Dino-Fright: Scientists Recreate The Devil-Horned Dinosaur That Rivaled T-Rex
A flesh-eating dinosaur with horns that earned it the name “carnivorous bull” takes shape in a “makeover” — a series of illustrations by researchers studying fossil evidence.
Describing the theropod dinosaur for the first time, the scientists also discovered it had a unique scaly skin, according to their research published in Cretaceous Research.
The skeleton of the Carnotaurus (carnivorous bull) was first discovered and named by Argentine paleontologist José Bonaparte in Patagonia in 1984. It was never properly examined until the recent work by Belgian and Australian paleontologists Christophe Hendrickx and Phil R. Bell.
The skeleton was found with layers of fossilized skin from the dinosaur’s shoulder, thoracic region and tail and possibly neck, making it “the first meat-eating dinosaur discovered with skin,” the researchers said.
The remains were later determined to belong to a 1.4-ton theropod that would have grown to between 24.6 and 29.5 feet in length, dating back an estimated 72-70 million years, to the Late Cretaceous period.
Paleontologists had not studied the skin of the Carnotaurus in detail until Hendrickx, from the research institution Unidad Ejecutora Lillo in San Miguel de Tucuman, Argentina, started examining the remains.
“The study is important because very little is known about the scaly skin of theropods in general, and no one before had ever provided a comprehensive description of the skin of Carnotaurus,” Hendrickx said.
“By looking at the skin from the shoulders, belly and tail regions, we discovered the skin of this dinosaur was more diverse than previously thought, consisting of large and randomly distributed conical studs surrounded by a network of small elongated, diamond-shaped or subcircular scales.”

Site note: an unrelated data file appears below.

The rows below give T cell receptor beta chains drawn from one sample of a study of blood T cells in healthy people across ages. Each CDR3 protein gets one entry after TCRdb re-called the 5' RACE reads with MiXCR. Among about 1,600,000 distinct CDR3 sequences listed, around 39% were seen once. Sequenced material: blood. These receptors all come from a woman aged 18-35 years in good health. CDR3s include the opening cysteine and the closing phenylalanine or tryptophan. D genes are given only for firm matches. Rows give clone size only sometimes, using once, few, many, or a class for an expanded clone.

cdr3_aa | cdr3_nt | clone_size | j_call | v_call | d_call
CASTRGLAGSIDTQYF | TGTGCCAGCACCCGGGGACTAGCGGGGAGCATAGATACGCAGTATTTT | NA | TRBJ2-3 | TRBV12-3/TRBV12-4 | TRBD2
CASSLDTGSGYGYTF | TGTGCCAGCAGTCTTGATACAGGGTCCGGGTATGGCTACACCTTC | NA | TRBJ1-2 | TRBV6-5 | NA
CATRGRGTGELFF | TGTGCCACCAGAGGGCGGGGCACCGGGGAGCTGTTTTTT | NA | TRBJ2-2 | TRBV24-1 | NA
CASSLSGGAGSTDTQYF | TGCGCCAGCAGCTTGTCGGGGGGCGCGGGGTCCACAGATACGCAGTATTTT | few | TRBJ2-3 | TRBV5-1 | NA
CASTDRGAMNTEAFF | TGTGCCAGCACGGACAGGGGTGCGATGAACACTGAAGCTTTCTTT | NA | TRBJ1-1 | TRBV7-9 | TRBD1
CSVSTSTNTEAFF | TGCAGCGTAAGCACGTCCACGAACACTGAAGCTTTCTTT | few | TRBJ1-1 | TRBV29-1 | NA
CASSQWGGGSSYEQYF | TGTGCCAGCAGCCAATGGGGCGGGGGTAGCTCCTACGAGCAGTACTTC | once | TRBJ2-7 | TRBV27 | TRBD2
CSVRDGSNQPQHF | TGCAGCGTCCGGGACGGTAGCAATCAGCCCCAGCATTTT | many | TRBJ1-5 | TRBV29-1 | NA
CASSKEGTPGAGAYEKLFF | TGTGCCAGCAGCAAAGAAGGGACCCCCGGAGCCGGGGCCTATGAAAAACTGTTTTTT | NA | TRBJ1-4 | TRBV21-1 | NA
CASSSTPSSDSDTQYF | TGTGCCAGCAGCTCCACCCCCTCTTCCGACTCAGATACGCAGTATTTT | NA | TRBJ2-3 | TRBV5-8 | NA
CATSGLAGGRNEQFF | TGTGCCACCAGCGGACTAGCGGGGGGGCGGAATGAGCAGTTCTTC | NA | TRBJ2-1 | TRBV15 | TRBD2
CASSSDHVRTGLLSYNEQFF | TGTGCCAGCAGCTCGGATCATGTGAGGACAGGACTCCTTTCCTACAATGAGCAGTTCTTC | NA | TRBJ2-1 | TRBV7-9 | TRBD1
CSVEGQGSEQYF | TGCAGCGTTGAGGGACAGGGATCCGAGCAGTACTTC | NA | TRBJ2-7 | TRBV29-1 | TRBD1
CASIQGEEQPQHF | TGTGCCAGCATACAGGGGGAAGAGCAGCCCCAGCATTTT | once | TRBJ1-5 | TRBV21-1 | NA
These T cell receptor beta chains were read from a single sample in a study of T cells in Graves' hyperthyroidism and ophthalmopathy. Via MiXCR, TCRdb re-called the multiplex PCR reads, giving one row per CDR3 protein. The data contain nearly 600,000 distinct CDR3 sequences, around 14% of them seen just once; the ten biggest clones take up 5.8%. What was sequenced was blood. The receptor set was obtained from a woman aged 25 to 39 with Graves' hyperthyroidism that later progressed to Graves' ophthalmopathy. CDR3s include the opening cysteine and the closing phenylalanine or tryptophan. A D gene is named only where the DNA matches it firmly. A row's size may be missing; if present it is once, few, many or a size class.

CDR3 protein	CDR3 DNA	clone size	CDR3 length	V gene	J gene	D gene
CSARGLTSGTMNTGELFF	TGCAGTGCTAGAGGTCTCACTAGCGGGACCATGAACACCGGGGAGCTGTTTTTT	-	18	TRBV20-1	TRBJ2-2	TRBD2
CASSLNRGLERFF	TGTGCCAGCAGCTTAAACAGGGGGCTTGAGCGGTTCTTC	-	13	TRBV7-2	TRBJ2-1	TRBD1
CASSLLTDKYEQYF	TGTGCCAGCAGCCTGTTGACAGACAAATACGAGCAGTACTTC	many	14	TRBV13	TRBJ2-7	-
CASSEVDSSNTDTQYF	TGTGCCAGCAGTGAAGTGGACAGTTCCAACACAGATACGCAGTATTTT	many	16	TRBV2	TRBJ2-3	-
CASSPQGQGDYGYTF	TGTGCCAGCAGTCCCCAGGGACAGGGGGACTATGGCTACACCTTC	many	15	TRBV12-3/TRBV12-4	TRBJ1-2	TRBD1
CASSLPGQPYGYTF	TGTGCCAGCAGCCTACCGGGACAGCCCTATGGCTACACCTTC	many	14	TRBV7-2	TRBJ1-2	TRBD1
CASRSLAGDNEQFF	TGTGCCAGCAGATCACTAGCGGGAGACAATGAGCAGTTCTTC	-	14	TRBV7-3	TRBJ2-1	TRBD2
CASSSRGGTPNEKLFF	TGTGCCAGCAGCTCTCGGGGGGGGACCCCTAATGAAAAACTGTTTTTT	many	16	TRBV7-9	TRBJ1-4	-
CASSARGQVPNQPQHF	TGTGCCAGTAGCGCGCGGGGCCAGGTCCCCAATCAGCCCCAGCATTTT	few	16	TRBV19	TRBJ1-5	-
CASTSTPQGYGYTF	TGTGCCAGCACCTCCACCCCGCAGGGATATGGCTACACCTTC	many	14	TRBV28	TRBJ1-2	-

Hendrickx worked with Bell, an expert in dinosaur skin at the University of New England in Australia, who said the Carnotaurus is reminiscent of the thorny devil lizard found in the Australian outback.
The dinosaur is believed to have been an active predator roaming the plains of Patagonia in search of food.
The researchers believe the diamond-shaped scales on the Carnotaurus’ skin would have been crucial in regulating its temperature, especially during hunts when it would exert huge amounts of energy to move its large body.
“The study provides detailed information on the morphology of the best-preserved scaly skin in a theropod dinosaur in different body areas for the first time,” Hendrickx said.
“The study also reveals the absence of feathers in Carnotaurus (and possibly other abelisaurid theropods) and the presence of large 2-6 centimeter [0.7-2.3 inch] randomly distributed conical scales covering the body.”
Hendrickx hopes the study will set a new standard for how to describe and illustrate the skin and appearance of dinosaurs, and that it will encourage others to undertake the difficult task of determining what these creatures looked like before they went extinct.
Edited by Judith Isacoff and Fern Siegel